How to Become a Morning Person
“I don’t do mornings.”
You’ve heard it. You’ve probably said it. You may have even felt it as a sure thing in the heart of your heart. Mornings are the worst. Unfortunately, they’re also the best opportunity to get things done in the time strapped world in which we live. Becoming a morning person can be the secret to meeting your fitness goals, meeting your business goals or just getting your kids off to school without the usual cacophony.
If you’ve clicked this, you’re obviously wondering how to become a morning person. Here are some helpful tips to not only get up earlier, but function while doing so. At the bottom, you’ll find a checklist of actions to take to start owning your mornings.
What Does it Mean to be a Morning Person?
Let me preface with this: even though I get up early now, I’ll never be a “morning person.” Getting up early throughout the week is fueled by the knowledge that I’ll get to sleep in on the weekend. Sure, sleeping in now means being awoken by screaming children at 8am, but I digress.
Becoming a morning person doesn’t mean you have to revel in the joy of the sunrise and sing to the song birds like Snow White. What it means to be a morning person will be different to everyone, but at a basic level, it means getting up early enough to accomplish goals and resetting your circadian rhythm to make it feel as natural as possible.
Your Morning Starts the Night Before
Yeah, you read that right. The most important part of having a good morning is how you set yourself up the night before, both physically and psychologically. Getting to sleep earlier is going to be an important step in ensuring you are able to get up on time and not burn out before the end of the week (I’m still working on this one).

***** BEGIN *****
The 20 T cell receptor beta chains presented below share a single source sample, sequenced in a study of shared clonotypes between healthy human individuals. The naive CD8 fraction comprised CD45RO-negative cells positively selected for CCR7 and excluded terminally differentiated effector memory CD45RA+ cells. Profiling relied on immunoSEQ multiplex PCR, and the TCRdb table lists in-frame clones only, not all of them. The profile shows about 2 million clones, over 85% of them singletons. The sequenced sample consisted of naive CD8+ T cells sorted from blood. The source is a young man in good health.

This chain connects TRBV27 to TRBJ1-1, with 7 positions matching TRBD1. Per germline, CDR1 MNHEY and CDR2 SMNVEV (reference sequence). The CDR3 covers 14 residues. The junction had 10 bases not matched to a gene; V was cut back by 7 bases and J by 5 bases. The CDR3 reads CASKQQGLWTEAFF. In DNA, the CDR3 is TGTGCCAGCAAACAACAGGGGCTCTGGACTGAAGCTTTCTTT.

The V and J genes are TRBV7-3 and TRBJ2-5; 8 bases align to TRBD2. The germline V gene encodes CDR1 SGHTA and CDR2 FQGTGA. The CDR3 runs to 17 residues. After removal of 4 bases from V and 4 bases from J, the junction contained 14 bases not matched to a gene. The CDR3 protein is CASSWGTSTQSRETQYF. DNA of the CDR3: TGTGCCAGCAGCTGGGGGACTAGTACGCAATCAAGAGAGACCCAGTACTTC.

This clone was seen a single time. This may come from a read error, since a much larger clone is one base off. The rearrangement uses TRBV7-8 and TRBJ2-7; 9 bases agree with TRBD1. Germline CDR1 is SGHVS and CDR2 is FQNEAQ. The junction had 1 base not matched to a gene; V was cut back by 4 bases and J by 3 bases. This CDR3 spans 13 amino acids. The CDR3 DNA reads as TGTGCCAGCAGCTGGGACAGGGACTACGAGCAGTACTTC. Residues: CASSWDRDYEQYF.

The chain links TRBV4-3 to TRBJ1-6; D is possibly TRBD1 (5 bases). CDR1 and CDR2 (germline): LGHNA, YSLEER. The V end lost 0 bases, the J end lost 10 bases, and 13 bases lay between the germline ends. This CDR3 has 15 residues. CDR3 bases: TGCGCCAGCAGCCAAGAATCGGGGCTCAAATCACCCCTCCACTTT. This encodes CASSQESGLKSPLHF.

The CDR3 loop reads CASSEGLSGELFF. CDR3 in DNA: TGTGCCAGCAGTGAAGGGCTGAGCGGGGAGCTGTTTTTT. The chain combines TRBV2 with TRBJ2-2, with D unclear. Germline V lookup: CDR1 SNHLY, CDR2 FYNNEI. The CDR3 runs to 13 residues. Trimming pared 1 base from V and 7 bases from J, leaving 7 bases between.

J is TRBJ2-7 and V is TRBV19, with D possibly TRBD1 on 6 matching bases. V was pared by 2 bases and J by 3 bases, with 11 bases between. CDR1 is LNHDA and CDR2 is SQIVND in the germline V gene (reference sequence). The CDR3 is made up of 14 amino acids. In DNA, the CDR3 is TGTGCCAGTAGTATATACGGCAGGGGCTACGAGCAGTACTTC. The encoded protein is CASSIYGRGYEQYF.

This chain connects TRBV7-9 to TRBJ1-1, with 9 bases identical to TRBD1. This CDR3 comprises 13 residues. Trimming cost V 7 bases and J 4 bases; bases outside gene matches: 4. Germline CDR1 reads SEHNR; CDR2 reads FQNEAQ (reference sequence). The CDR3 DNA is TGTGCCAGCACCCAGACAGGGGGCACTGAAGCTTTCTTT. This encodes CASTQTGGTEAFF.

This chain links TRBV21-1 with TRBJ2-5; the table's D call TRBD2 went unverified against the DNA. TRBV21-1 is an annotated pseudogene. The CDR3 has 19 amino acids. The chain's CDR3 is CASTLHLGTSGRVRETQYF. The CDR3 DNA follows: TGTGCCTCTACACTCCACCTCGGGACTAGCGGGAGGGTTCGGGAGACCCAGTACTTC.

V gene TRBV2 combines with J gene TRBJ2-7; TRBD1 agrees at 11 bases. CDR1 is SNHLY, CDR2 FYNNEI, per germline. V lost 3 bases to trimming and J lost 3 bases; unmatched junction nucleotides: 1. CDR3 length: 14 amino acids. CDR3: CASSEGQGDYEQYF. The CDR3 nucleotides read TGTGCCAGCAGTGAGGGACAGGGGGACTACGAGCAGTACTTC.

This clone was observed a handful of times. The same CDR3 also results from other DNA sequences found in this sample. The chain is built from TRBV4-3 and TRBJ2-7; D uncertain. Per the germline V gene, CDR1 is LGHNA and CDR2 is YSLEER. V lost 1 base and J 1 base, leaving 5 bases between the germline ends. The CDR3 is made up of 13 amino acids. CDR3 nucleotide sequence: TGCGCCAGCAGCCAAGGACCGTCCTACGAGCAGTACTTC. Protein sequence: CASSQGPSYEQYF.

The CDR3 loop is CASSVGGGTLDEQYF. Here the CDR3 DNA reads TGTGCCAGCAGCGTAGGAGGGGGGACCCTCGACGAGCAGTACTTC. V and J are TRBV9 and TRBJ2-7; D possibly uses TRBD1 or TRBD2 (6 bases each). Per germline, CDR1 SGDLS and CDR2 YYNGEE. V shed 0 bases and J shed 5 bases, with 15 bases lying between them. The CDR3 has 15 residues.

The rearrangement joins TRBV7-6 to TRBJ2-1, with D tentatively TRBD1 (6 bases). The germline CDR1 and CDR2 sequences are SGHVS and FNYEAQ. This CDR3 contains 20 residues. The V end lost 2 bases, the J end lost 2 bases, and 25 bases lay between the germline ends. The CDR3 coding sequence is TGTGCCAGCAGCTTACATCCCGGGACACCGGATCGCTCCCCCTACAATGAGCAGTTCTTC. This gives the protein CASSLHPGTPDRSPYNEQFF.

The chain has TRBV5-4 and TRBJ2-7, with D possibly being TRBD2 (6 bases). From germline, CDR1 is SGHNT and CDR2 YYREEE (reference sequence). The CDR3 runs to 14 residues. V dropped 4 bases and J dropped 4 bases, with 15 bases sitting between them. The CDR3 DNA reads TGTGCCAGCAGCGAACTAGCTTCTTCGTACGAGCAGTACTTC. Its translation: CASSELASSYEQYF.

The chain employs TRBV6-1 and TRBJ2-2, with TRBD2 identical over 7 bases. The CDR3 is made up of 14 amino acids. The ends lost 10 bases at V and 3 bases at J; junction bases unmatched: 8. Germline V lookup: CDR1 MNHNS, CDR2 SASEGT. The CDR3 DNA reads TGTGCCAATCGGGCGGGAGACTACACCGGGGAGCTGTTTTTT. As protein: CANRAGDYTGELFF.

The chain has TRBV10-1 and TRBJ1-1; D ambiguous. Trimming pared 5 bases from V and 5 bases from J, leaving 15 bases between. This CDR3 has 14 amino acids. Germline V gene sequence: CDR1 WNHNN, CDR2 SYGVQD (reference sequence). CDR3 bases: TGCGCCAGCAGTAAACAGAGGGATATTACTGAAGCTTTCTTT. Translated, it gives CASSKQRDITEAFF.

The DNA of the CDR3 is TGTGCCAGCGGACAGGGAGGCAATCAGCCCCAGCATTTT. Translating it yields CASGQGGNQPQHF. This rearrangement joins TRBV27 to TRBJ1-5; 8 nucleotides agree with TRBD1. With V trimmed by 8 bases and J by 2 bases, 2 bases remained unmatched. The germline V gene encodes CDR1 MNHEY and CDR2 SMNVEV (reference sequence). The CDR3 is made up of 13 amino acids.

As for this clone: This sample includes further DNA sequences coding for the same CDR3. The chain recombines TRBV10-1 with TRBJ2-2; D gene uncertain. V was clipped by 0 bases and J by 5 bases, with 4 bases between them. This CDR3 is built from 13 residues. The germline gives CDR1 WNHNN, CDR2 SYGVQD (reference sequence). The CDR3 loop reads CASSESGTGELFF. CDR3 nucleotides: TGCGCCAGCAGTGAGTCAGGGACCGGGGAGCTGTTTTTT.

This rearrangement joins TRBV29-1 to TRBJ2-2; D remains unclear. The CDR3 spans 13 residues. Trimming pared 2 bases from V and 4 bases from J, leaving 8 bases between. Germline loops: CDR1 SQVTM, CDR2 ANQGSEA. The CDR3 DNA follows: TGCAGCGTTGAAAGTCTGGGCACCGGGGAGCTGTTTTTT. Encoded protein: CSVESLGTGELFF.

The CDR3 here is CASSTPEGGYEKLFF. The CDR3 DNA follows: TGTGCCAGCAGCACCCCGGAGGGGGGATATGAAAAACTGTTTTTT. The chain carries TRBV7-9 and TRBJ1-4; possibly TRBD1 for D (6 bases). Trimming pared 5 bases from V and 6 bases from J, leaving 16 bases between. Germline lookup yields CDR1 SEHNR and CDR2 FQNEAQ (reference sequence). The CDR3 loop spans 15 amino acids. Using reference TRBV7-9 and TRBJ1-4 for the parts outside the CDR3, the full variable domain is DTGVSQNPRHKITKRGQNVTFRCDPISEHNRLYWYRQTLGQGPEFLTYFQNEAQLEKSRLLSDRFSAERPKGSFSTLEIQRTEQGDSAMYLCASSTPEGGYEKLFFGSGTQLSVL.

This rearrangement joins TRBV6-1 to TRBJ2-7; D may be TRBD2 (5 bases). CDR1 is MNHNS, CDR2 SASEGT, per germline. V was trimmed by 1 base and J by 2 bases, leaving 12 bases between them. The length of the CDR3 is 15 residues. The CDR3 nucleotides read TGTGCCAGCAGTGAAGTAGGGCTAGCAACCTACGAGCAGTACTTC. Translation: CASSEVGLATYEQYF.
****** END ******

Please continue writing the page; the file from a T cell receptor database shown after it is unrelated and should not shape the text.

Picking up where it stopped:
Start by creating a night time routine that sets you up for success. First, cut back on the screen time. The light from screens has a detrimental impact on your circadian rhythm, which allow for restful sleep.
Also, it’s too easy to fall into the black hole that is YouTube or binge the entirety of the Umbrella Academy overnight. So put your phone on do not disturb and leave it another room for the evening. It’s only your Aunt Brenda on Facebook posting politically charged memes with no evidence attached to it anyway.
Psychologically Preparing for the Wee Hours
In addition to prepping your body, you’ll need to psych yourself up a bit, especially in the beginning. Reframe your negative thoughts about tomorrow. Instead of thinking:
“I have to get up early”
“I can’t wait to get up and have my first cup of coffee without interruption!”
Positive thinking and visualization has powerful psychological implications. Don’t look at this exercise as a negative endeavor. Instead, think about why you want to create this habits and how great you’ll feel once you start to reap the benefits of your dedication.
Know Your Why
Chances are you didn’t decide to learn how to become a morning person for the fun of it. If you did, we’re probably not friends. So think about why you’re giving up early-morning sleep. Go beyond the undefined goal of waking up early to get in a morning workout, and determine why it’s important to you. Have a training goal in mind. Sit down and really think about why it matters to you. Keep that goal in mind before you go to bed and remind yourself of why your goal matters when the alarm sounds.
To amplify the effectiveness of your morning routine, sit down and create a list of the things you’re going to accomplish in that time. Plan out your morning workout so you know exactly what to expect. Think about the word count of the writing you want to get accomplished while sipping coffee in peace. In doing so, you won’t waste extra time preparing yourself while still cloudy from sleep.